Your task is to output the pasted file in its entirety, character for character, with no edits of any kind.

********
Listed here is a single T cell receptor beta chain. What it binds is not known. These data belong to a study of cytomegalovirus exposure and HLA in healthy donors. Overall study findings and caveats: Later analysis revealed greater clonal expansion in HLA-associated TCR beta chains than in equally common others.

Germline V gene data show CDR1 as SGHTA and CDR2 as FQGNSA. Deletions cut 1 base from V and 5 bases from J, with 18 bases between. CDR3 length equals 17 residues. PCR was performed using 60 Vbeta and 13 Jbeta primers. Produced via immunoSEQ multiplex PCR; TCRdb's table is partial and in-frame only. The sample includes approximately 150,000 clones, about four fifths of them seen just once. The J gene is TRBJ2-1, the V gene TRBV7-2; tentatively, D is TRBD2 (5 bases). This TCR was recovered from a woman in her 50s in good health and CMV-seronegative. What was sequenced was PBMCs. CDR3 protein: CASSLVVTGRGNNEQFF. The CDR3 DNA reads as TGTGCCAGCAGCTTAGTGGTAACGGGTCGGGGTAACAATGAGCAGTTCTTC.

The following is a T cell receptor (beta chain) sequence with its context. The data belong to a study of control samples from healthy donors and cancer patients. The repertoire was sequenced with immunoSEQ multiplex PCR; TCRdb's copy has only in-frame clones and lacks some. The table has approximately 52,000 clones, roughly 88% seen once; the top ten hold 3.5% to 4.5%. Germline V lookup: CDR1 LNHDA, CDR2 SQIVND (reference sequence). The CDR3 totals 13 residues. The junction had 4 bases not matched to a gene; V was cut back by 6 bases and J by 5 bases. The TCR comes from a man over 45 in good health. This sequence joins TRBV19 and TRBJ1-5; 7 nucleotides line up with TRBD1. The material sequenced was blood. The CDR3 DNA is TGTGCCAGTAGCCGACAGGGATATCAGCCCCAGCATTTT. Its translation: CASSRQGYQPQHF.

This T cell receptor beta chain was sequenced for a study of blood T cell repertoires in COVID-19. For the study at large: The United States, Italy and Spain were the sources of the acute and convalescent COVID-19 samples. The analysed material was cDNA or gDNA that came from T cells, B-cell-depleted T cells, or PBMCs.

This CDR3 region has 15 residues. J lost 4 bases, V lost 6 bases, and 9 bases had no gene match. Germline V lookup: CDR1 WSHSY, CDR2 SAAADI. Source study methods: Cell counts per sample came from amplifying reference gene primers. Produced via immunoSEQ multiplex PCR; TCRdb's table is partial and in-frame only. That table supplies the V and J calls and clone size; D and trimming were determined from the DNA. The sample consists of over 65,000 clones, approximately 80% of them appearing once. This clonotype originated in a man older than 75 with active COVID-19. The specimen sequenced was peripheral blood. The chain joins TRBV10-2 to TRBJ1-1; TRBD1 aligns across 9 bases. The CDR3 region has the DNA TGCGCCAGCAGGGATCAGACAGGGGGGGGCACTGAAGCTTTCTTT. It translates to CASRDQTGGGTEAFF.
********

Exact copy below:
Listed here is a single T cell receptor beta chain. What it binds is not known. These data belong to a study of cytomegalovirus exposure and HLA in healthy donors. Overall study findings and caveats: Later analysis revealed greater clonal expansion in HLA-associated TCR beta chains than in equally common others.

Germline V gene data show CDR1 as SGHTA and CDR2 as FQGNSA. Deletions cut 1 base from V and 5 bases from J, with 18 bases between. CDR3 length equals 17 residues. PCR was performed using 60 Vbeta and 13 Jbeta primers. Produced via immunoSEQ multiplex PCR; TCRdb's table is partial and in-frame only. The sample includes approximately 150,000 clones, about four fifths of them seen just once. The J gene is TRBJ2-1, the V gene TRBV7-2; tentatively, D is TRBD2 (5 bases). This TCR was recovered from a woman in her 50s in good health and CMV-seronegative. What was sequenced was PBMCs. CDR3 protein: CASSLVVTGRGNNEQFF. The CDR3 DNA reads as TGTGCCAGCAGCTTAGTGGTAACGGGTCGGGGTAACAATGAGCAGTTCTTC.

The following is a T cell receptor (beta chain) sequence with its context. The data belong to a study of control samples from healthy donors and cancer patients. The repertoire was sequenced with immunoSEQ multiplex PCR; TCRdb's copy has only in-frame clones and lacks some. The table has approximately 52,000 clones, roughly 88% seen once; the top ten hold 3.5% to 4.5%. Germline V lookup: CDR1 LNHDA, CDR2 SQIVND (reference sequence). The CDR3 totals 13 residues. The junction had 4 bases not matched to a gene; V was cut back by 6 bases and J by 5 bases. The TCR comes from a man over 45 in good health. This sequence joins TRBV19 and TRBJ1-5; 7 nucleotides line up with TRBD1. The material sequenced was blood. The CDR3 DNA is TGTGCCAGTAGCCGACAGGGATATCAGCCCCAGCATTTT. Its translation: CASSRQGYQPQHF.

This T cell receptor beta chain was sequenced for a study of blood T cell repertoires in COVID-19. For the study at large: The United States, Italy and Spain were the sources of the acute and convalescent COVID-19 samples. The analysed material was cDNA or gDNA that came from T cells, B-cell-depleted T cells, or PBMCs.

This CDR3 region has 15 residues. J lost 4 bases, V lost 6 bases, and 9 bases had no gene match. Germline V lookup: CDR1 WSHSY, CDR2 SAAADI. Source study methods: Cell counts per sample came from amplifying reference gene primers. Produced via immunoSEQ multiplex PCR; TCRdb's table is partial and in-frame only. That table supplies the V and J calls and clone size; D and trimming were determined from the DNA. The sample consists of over 65,000 clones, approximately 80% of them appearing once. This clonotype originated in a man older than 75 with active COVID-19. The specimen sequenced was peripheral blood. The chain joins TRBV10-2 to TRBJ1-1; TRBD1 aligns across 9 bases. The CDR3 region has the DNA TGCGCCAGCAGGGATCAGACAGGGGGGGGCACTGAAGCTTTCTTT. It translates to CASRDQTGGGTEAFF.